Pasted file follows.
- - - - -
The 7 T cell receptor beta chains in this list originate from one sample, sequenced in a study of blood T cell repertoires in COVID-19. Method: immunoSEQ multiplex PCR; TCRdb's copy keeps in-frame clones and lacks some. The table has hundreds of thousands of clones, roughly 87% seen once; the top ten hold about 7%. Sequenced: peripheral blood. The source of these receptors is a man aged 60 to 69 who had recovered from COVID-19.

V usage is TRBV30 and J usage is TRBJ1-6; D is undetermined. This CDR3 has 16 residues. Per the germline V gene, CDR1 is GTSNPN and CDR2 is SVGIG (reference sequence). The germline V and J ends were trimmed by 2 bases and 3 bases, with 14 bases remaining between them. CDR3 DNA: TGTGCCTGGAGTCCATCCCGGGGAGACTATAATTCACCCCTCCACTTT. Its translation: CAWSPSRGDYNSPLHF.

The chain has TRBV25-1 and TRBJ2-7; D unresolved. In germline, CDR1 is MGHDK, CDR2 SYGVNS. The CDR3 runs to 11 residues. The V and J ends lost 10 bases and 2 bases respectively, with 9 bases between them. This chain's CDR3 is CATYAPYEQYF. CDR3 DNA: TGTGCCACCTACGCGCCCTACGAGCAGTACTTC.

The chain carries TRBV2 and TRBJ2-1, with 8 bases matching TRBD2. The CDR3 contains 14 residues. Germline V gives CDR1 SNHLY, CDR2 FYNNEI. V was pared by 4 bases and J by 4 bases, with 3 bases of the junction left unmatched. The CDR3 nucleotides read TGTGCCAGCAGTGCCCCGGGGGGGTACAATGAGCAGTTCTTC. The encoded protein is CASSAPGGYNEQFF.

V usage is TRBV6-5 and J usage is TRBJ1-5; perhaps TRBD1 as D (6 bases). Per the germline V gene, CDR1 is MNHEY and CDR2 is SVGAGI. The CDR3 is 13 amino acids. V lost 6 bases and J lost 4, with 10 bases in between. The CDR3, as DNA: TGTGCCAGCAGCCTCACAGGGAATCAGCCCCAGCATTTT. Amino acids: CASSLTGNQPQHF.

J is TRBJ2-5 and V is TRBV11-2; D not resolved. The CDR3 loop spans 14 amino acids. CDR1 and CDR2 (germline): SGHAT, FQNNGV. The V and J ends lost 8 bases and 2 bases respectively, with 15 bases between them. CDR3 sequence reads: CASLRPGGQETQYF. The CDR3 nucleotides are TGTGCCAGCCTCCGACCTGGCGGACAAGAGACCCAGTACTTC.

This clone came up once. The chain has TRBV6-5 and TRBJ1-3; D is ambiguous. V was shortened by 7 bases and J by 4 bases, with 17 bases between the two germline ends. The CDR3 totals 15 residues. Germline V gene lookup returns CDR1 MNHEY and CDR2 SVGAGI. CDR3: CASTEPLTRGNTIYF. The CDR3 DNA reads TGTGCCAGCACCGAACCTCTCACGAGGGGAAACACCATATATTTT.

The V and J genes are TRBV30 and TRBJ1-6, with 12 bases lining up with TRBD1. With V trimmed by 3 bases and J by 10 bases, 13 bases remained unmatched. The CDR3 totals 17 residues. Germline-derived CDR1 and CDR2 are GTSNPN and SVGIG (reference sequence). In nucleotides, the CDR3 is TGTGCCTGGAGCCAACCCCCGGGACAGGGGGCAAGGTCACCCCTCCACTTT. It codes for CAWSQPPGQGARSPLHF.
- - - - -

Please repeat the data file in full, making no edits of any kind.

The 7 T cell receptor beta chains in this list originate from one sample, sequenced in a study of blood T cell repertoires in COVID-19. Method: immunoSEQ multiplex PCR; TCRdb's copy keeps in-frame clones and lacks some. The table has hundreds of thousands of clones, roughly 87% seen once; the top ten hold about 7%. Sequenced: peripheral blood. The source of these receptors is a man aged 60 to 69 who had recovered from COVID-19.

V usage is TRBV30 and J usage is TRBJ1-6; D is undetermined. This CDR3 has 16 residues. Per the germline V gene, CDR1 is GTSNPN and CDR2 is SVGIG (reference sequence). The germline V and J ends were trimmed by 2 bases and 3 bases, with 14 bases remaining between them. CDR3 DNA: TGTGCCTGGAGTCCATCCCGGGGAGACTATAATTCACCCCTCCACTTT. Its translation: CAWSPSRGDYNSPLHF.

The chain has TRBV25-1 and TRBJ2-7; D unresolved. In germline, CDR1 is MGHDK, CDR2 SYGVNS. The CDR3 runs to 11 residues. The V and J ends lost 10 bases and 2 bases respectively, with 9 bases between them. This chain's CDR3 is CATYAPYEQYF. CDR3 DNA: TGTGCCACCTACGCGCCCTACGAGCAGTACTTC.

The chain carries TRBV2 and TRBJ2-1, with 8 bases matching TRBD2. The CDR3 contains 14 residues. Germline V gives CDR1 SNHLY, CDR2 FYNNEI. V was pared by 4 bases and J by 4 bases, with 3 bases of the junction left unmatched. The CDR3 nucleotides read TGTGCCAGCAGTGCCCCGGGGGGGTACAATGAGCAGTTCTTC. The encoded protein is CASSAPGGYNEQFF.

V usage is TRBV6-5 and J usage is TRBJ1-5; perhaps TRBD1 as D (6 bases). Per the germline V gene, CDR1 is MNHEY and CDR2 is SVGAGI. The CDR3 is 13 amino acids. V lost 6 bases and J lost 4, with 10 bases in between. The CDR3, as DNA: TGTGCCAGCAGCCTCACAGGGAATCAGCCCCAGCATTTT. Amino acids: CASSLTGNQPQHF.

J is TRBJ2-5 and V is TRBV11-2; D not resolved. The CDR3 loop spans 14 amino acids. CDR1 and CDR2 (germline): SGHAT, FQNNGV. The V and J ends lost 8 bases and 2 bases respectively, with 15 bases between them. CDR3 sequence reads: CASLRPGGQETQYF. The CDR3 nucleotides are TGTGCCAGCCTCCGACCTGGCGGACAAGAGACCCAGTACTTC.

This clone came up once. The chain has TRBV6-5 and TRBJ1-3; D is ambiguous. V was shortened by 7 bases and J by 4 bases, with 17 bases between the two germline ends. The CDR3 totals 15 residues. Germline V gene lookup returns CDR1 MNHEY and CDR2 SVGAGI. CDR3: CASTEPLTRGNTIYF. The CDR3 DNA reads TGTGCCAGCACCGAACCTCTCACGAGGGGAAACACCATATATTTT.

The V and J genes are TRBV30 and TRBJ1-6, with 12 bases lining up with TRBD1. With V trimmed by 3 bases and J by 10 bases, 13 bases remained unmatched. The CDR3 totals 17 residues. Germline-derived CDR1 and CDR2 are GTSNPN and SVGIG (reference sequence). In nucleotides, the CDR3 is TGTGCCTGGAGCCAACCCCCGGGACAGGGGGCAAGGTCACCCCTCCACTTT. It codes for CAWSQPPGQGARSPLHF.